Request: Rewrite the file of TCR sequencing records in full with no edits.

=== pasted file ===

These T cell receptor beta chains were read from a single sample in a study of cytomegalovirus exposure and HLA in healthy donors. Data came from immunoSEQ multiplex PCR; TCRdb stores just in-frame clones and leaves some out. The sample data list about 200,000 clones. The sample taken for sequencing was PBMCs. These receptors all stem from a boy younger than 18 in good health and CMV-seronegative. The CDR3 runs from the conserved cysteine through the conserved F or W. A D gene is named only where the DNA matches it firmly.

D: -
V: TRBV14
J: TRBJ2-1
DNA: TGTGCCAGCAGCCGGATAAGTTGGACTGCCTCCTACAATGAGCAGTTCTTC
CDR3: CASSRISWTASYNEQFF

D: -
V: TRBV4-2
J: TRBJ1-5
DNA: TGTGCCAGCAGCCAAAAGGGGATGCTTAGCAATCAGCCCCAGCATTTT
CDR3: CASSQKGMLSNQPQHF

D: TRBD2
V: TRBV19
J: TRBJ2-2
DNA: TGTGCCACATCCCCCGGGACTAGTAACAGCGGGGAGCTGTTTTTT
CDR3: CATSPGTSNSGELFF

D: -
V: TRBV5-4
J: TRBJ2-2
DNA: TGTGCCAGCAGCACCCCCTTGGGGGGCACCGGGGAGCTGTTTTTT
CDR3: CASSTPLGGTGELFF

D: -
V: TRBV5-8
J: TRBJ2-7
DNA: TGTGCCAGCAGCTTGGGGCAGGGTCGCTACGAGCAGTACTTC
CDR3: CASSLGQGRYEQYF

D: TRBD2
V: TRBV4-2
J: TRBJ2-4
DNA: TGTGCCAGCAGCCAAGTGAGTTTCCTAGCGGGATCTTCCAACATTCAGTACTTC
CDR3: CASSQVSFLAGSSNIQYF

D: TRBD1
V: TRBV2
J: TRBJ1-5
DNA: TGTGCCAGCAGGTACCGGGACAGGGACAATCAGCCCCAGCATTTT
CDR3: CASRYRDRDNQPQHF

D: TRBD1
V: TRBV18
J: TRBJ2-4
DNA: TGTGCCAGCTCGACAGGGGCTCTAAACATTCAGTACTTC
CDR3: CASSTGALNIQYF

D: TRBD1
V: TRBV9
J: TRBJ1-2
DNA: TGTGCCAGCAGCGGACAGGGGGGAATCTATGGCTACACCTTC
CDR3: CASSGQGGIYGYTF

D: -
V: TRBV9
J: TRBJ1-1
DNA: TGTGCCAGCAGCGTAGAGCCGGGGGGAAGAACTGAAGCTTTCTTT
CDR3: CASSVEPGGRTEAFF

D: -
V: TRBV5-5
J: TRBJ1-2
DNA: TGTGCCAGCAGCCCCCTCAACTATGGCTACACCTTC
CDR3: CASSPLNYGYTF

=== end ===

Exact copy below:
These T cell receptor beta chains were read from a single sample in a study of cytomegalovirus exposure and HLA in healthy donors. Data came from immunoSEQ multiplex PCR; TCRdb stores just in-frame clones and leaves some out. The sample data list about 200,000 clones. The sample taken for sequencing was PBMCs. These receptors all stem from a boy younger than 18 in good health and CMV-seronegative. The CDR3 runs from the conserved cysteine through the conserved F or W. A D gene is named only where the DNA matches it firmly.

D: -
V: TRBV14
J: TRBJ2-1
DNA: TGTGCCAGCAGCCGGATAAGTTGGACTGCCTCCTACAATGAGCAGTTCTTC
CDR3: CASSRISWTASYNEQFF

D: -
V: TRBV4-2
J: TRBJ1-5
DNA: TGTGCCAGCAGCCAAAAGGGGATGCTTAGCAATCAGCCCCAGCATTTT
CDR3: CASSQKGMLSNQPQHF

D: TRBD2
V: TRBV19
J: TRBJ2-2
DNA: TGTGCCACATCCCCCGGGACTAGTAACAGCGGGGAGCTGTTTTTT
CDR3: CATSPGTSNSGELFF

D: -
V: TRBV5-4
J: TRBJ2-2
DNA: TGTGCCAGCAGCACCCCCTTGGGGGGCACCGGGGAGCTGTTTTTT
CDR3: CASSTPLGGTGELFF

D: -
V: TRBV5-8
J: TRBJ2-7
DNA: TGTGCCAGCAGCTTGGGGCAGGGTCGCTACGAGCAGTACTTC
CDR3: CASSLGQGRYEQYF

D: TRBD2
V: TRBV4-2
J: TRBJ2-4
DNA: TGTGCCAGCAGCCAAGTGAGTTTCCTAGCGGGATCTTCCAACATTCAGTACTTC
CDR3: CASSQVSFLAGSSNIQYF

D: TRBD1
V: TRBV2
J: TRBJ1-5
DNA: TGTGCCAGCAGGTACCGGGACAGGGACAATCAGCCCCAGCATTTT
CDR3: CASRYRDRDNQPQHF

D: TRBD1
V: TRBV18
J: TRBJ2-4
DNA: TGTGCCAGCTCGACAGGGGCTCTAAACATTCAGTACTTC
CDR3: CASSTGALNIQYF

D: TRBD1
V: TRBV9
J: TRBJ1-2
DNA: TGTGCCAGCAGCGGACAGGGGGGAATCTATGGCTACACCTTC
CDR3: CASSGQGGIYGYTF

D: -
V: TRBV9
J: TRBJ1-1
DNA: TGTGCCAGCAGCGTAGAGCCGGGGGGAAGAACTGAAGCTTTCTTT
CDR3: CASSVEPGGRTEAFF

D: -
V: TRBV5-5
J: TRBJ1-2
DNA: TGTGCCAGCAGCCCCCTCAACTATGGCTACACCTTC
CDR3: CASSPLNYGYTF